Theatre. Drama scripts were described as a form of representation earlier. Staging an actual theatrical production is the next step. Just as an oral report enhances a written paper, an acted drama is more powerful than a written one. Just as actually performing music requires a different level of understanding than merely talking about or analyzing music, so “acting” the new knowledge about a teacher role, a student’s struggle, or a parent’s dilemma, requires and presents a different level of insight. The act of communicating in a dramatic way also embodies in a holistic manner a representation of knowledge. An example of such a dramatic production was “Hong Kong, Canada” written by the researcher, Tara Goldstein, (2000). The script was “based on four years of ethnographic research in a multilingual, multiracial school” (Program Notes), and was refined as a result of the feedback from two workshop readings of the play by graduate students in the researcher’s classes. The staged, one-act play was a representation of the knowledge gained in the research.
Visual Images. A four-page photo essay in a magazine may be more powerful in communicating elements of a phenomenon than a 40 page written essay might be. At least, the photo essay would communicate something unique and different from the written essay. For this reason researchers now may include visual images as a data source and as integral part of a research report (Neilsen, 2001). Methodology like visual anthropology (Banks, 1998) and visual sociology (Harper, 1998) is developing. Karsemeyer (2000) used one photograph to represent the central meaning of her dissertation on dance. Woolley (2000) included a photo essay as representation of children’s engagement. Huberman (2004) used both photographs and children’s drawings as data and as a means of reporting her findings. Illustration instead of photograph could function in the same way.
Many of the previously mentioned modes of representation are used within the context of another, e.g., numbers in a propositional essay or graphs in an oral report. There are possibilities that combine more modes, particularly the artistic.
Documentary The video documentary is a form being explored in video journals like The Video Journal of Education published by Gale. The potential of this medium is to combine researcher comment (in the propositional argument form) with other oral presentation, graphs, actual research participant comment, dramatic episodes, photographic images, and illustrations, with background or interlude music. The modes of representation could encompass all types of intelligence and knowledge. The visual is a substantial part of the documentary. “Photographs get meaning, like all cultural objects, from their context” (Becker, 1998, p 88). The documentary form offers a rich, multifaceted context, controlled to a great extent by the researcher/documentary maker. As such it has powerful potential for the communication of complex knowledge. An oral history of a significant leader or a case study of a school program might be the core of such a documentary, but the potential is for great creative flexibility. An example from sociology is the documentary, “You’re Blind”: Black athletes and Ads (Harrison, 2001).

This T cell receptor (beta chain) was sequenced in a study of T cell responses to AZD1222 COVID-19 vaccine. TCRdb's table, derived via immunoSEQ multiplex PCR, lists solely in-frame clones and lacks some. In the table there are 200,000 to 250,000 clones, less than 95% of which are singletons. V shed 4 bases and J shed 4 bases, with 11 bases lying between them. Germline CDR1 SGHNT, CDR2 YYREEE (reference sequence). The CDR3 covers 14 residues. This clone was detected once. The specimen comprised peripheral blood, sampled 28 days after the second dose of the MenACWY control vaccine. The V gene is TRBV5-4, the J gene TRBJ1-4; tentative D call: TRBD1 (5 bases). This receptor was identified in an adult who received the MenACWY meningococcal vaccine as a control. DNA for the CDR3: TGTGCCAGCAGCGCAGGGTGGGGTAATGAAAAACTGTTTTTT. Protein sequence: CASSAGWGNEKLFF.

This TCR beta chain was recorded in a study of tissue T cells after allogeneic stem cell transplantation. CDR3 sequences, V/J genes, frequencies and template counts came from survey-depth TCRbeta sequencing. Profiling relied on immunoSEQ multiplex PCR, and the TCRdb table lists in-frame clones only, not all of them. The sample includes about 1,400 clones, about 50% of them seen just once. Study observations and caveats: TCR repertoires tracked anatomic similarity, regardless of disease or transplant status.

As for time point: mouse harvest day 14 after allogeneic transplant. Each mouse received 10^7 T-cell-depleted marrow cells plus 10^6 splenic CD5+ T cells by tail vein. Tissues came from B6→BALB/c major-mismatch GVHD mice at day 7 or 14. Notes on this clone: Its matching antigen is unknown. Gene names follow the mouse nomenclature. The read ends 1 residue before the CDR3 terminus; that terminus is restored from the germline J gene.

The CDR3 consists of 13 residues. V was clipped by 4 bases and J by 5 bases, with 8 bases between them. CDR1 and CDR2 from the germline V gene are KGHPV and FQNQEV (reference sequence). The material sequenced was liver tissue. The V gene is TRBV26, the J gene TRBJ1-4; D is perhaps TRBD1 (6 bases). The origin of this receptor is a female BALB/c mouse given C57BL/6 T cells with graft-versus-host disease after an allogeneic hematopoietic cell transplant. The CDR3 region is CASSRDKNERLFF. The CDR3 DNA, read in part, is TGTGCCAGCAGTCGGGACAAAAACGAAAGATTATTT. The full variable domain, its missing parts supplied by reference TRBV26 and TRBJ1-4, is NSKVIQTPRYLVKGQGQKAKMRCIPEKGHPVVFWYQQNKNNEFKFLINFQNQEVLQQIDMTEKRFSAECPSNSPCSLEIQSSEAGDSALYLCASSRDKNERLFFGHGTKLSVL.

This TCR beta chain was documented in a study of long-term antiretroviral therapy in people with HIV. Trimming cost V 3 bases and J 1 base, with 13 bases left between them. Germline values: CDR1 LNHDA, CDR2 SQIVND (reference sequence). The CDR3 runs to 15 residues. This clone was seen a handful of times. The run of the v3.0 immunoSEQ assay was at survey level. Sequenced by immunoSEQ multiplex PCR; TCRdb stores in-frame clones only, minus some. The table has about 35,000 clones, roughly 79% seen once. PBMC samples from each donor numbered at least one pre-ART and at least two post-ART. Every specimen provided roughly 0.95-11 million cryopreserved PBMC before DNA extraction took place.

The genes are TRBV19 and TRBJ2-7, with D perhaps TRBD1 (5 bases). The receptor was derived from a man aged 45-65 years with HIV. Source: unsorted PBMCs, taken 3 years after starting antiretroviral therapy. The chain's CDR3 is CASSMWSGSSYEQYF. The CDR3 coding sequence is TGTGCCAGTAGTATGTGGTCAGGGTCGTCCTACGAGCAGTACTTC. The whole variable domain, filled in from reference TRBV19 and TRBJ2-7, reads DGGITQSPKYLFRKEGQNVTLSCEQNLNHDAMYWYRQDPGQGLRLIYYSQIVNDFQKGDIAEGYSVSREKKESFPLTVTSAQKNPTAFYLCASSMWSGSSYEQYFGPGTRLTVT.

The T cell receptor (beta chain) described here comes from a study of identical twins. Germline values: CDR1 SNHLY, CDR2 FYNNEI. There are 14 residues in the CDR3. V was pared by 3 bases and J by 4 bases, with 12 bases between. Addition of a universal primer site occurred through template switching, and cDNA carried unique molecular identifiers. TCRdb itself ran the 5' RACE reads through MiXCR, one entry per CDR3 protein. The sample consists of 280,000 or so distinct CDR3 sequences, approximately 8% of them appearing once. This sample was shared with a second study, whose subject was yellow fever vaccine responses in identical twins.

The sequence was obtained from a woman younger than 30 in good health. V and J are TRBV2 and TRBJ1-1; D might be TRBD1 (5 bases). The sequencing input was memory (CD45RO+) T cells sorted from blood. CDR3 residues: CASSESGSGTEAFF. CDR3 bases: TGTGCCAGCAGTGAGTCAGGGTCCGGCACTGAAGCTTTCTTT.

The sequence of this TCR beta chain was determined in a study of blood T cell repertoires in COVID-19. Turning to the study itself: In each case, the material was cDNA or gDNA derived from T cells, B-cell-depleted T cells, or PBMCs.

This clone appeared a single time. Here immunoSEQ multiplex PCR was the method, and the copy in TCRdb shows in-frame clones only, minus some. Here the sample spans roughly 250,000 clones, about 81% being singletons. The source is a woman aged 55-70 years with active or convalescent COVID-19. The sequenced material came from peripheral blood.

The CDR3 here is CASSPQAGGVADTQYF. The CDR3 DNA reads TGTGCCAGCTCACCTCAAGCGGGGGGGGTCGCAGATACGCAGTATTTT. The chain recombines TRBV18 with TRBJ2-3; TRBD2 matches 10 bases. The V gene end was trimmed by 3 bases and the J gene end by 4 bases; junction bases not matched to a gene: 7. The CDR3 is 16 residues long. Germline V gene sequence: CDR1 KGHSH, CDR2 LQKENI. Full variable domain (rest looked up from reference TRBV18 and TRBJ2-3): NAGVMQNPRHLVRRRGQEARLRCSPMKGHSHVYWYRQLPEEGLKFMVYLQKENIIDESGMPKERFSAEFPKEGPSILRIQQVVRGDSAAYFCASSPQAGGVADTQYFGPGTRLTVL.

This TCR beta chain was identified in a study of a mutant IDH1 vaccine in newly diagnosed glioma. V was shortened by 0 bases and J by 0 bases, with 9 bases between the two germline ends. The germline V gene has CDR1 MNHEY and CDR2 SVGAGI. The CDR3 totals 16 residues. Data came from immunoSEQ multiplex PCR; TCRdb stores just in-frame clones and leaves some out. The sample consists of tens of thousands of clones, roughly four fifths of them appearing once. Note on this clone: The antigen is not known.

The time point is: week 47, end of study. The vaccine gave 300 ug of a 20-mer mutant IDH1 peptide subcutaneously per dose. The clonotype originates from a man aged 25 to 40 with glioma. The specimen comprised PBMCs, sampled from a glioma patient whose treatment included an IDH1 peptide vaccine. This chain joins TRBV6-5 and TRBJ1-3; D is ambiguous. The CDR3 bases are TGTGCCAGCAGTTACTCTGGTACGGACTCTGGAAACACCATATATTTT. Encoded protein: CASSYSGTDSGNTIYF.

Paper Performance. Performance texts, described by Denzin (1997) as “poems, scripts, short stories, dramas that are read, and performed before audiences” (p 179) may border on performance art or a monologue drama but involve parallel representational “performances.” An example is the paper/performance delivered in several academic contexts entitled, “Dorothy troubles Musicland” (Lamb, 1997). In this presentation, Lamb read a formal, expository essay in parallel with a series of recordings from Tchaikovsky to current alternative rock groups, while transforming her appearance step-by-step by the removal and addition of clothing and ornamentation, from wool suited professor to “leather dyke.” The two non-linguistic modes of representation were illustrative of the propositions of the essay, serving interactively in the meaning construction of the audience. They were parallel communications, each adding their own set of meanings, but also creating a reflexive whole greater than its parts.